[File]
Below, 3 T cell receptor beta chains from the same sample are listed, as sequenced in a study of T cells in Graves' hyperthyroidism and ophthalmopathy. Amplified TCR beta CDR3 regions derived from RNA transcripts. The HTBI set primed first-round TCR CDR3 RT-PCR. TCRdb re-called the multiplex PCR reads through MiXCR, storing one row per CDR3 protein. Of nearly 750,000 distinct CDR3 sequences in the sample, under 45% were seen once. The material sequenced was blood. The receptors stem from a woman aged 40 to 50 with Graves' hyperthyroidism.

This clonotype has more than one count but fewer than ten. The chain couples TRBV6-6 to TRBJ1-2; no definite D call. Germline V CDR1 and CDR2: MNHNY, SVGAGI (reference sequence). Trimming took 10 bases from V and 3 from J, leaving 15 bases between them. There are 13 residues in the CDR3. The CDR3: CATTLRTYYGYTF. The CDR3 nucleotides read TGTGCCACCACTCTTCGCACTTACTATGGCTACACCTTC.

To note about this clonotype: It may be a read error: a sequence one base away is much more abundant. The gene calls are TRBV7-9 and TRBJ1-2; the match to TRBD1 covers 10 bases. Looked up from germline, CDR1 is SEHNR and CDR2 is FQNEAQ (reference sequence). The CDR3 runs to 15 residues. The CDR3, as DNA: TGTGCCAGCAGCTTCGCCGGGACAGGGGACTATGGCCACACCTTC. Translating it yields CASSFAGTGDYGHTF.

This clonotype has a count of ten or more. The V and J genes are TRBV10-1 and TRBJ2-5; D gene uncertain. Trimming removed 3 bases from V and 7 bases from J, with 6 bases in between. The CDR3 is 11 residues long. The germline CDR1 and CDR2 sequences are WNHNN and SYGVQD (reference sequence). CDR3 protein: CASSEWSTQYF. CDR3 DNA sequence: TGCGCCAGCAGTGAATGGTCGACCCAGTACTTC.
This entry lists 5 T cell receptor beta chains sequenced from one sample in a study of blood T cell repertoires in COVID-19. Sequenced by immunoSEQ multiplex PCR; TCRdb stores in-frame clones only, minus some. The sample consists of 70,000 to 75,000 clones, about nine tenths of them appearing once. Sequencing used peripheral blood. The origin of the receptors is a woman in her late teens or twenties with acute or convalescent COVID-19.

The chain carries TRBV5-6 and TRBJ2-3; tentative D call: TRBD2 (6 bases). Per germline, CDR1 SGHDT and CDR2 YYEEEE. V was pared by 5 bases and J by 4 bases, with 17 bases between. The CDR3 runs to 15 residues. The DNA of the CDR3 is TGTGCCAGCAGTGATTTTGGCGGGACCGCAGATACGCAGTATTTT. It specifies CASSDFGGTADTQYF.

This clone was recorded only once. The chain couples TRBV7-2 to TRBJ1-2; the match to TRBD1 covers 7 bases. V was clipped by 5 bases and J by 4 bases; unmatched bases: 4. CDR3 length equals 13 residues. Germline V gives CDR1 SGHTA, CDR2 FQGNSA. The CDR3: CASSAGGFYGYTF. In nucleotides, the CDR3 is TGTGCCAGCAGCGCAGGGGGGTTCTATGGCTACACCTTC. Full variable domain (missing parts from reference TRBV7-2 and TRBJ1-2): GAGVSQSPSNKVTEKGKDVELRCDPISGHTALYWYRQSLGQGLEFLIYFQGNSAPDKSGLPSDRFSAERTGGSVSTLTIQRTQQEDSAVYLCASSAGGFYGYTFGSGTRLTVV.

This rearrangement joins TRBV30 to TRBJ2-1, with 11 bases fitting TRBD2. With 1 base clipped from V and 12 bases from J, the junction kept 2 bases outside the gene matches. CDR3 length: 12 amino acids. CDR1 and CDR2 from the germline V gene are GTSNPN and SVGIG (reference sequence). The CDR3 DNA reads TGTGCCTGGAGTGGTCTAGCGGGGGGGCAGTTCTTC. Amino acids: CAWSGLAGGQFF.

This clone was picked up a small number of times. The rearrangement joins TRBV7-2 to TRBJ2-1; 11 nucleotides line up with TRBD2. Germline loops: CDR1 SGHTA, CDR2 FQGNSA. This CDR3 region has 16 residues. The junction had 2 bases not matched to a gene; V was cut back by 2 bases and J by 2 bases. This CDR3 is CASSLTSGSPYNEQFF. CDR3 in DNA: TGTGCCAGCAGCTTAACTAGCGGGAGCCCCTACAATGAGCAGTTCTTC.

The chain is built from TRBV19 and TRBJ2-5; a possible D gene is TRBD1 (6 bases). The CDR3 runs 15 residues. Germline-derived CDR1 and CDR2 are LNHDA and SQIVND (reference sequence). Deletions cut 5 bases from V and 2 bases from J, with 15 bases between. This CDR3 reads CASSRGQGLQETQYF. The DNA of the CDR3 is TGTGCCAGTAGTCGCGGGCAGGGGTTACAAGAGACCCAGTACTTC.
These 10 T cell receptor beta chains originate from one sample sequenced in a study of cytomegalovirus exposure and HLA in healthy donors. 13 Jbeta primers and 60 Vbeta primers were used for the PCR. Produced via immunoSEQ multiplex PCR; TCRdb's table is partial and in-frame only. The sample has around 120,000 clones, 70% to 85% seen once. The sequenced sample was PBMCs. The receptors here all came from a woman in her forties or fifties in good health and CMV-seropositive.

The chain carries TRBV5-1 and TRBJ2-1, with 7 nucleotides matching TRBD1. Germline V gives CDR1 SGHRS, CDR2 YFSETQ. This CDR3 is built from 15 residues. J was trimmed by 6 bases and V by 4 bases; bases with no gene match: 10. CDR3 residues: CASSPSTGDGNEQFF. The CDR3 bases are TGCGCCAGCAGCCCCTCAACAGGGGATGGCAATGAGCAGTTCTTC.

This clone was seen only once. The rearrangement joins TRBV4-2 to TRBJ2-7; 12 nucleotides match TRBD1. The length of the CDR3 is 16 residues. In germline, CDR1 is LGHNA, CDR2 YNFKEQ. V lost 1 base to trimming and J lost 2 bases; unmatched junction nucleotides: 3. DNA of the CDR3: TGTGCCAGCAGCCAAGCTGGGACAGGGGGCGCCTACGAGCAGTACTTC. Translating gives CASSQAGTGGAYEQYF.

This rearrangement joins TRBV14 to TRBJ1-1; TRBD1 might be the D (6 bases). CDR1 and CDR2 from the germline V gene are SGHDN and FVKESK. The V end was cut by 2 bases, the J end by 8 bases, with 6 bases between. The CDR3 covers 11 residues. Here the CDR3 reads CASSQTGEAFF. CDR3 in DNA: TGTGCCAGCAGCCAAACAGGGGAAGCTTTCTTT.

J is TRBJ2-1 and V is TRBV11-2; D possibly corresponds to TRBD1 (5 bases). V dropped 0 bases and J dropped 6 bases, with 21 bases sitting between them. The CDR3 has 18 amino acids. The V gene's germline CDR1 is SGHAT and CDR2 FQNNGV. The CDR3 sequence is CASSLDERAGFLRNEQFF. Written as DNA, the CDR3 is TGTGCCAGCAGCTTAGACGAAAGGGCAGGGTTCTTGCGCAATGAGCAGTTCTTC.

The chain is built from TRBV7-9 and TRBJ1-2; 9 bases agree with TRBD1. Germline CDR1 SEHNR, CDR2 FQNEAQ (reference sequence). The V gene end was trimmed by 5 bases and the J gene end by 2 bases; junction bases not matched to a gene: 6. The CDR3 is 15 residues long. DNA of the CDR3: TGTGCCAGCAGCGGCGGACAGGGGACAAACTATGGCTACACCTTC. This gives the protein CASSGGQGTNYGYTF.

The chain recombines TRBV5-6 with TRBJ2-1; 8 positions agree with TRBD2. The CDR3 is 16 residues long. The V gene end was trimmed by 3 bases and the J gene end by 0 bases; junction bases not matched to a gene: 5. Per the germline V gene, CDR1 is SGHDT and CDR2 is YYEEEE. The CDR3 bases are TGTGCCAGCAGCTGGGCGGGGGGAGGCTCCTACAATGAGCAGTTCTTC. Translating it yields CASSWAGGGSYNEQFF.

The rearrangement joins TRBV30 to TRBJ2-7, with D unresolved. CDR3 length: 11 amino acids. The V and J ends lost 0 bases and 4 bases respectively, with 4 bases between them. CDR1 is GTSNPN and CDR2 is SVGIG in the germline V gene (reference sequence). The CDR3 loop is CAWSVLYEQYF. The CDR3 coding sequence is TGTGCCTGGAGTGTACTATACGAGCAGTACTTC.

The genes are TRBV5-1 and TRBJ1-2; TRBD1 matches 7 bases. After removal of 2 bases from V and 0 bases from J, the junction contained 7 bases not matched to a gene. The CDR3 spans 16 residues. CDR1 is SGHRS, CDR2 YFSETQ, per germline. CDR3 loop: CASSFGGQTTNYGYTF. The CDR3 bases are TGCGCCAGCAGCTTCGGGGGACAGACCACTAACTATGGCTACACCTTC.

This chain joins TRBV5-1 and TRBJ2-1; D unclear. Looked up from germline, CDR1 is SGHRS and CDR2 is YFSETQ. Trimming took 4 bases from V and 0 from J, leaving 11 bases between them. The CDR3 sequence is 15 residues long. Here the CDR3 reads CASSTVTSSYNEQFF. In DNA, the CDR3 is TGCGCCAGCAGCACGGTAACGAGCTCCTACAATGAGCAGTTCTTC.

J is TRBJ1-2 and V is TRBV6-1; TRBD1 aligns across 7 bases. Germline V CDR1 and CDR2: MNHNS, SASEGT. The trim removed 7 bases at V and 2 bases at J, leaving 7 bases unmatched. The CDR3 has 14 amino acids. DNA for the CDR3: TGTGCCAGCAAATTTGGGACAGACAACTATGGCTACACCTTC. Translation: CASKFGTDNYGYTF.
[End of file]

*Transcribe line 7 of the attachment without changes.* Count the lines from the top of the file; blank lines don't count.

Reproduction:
This clone was recorded only once. The chain couples TRBV7-2 to TRBJ1-2; the match to TRBD1 covers 7 bases. V was clipped by 5 bases and J by 4 bases; unmatched bases: 4. CDR3 length equals 13 residues. Germline V gives CDR1 SGHTA, CDR2 FQGNSA. The CDR3: CASSAGGFYGYTF. In nucleotides, the CDR3 is TGTGCCAGCAGCGCAGGGGGGTTCTATGGCTACACCTTC. Full variable domain (missing parts from reference TRBV7-2 and TRBJ1-2): GAGVSQSPSNKVTEKGKDVELRCDPISGHTALYWYRQSLGQGLEFLIYFQGNSAPDKSGLPSDRFSAERTGGSVSTLTIQRTQQEDSAVYLCASSAGGFYGYTFGSGTRLTVV.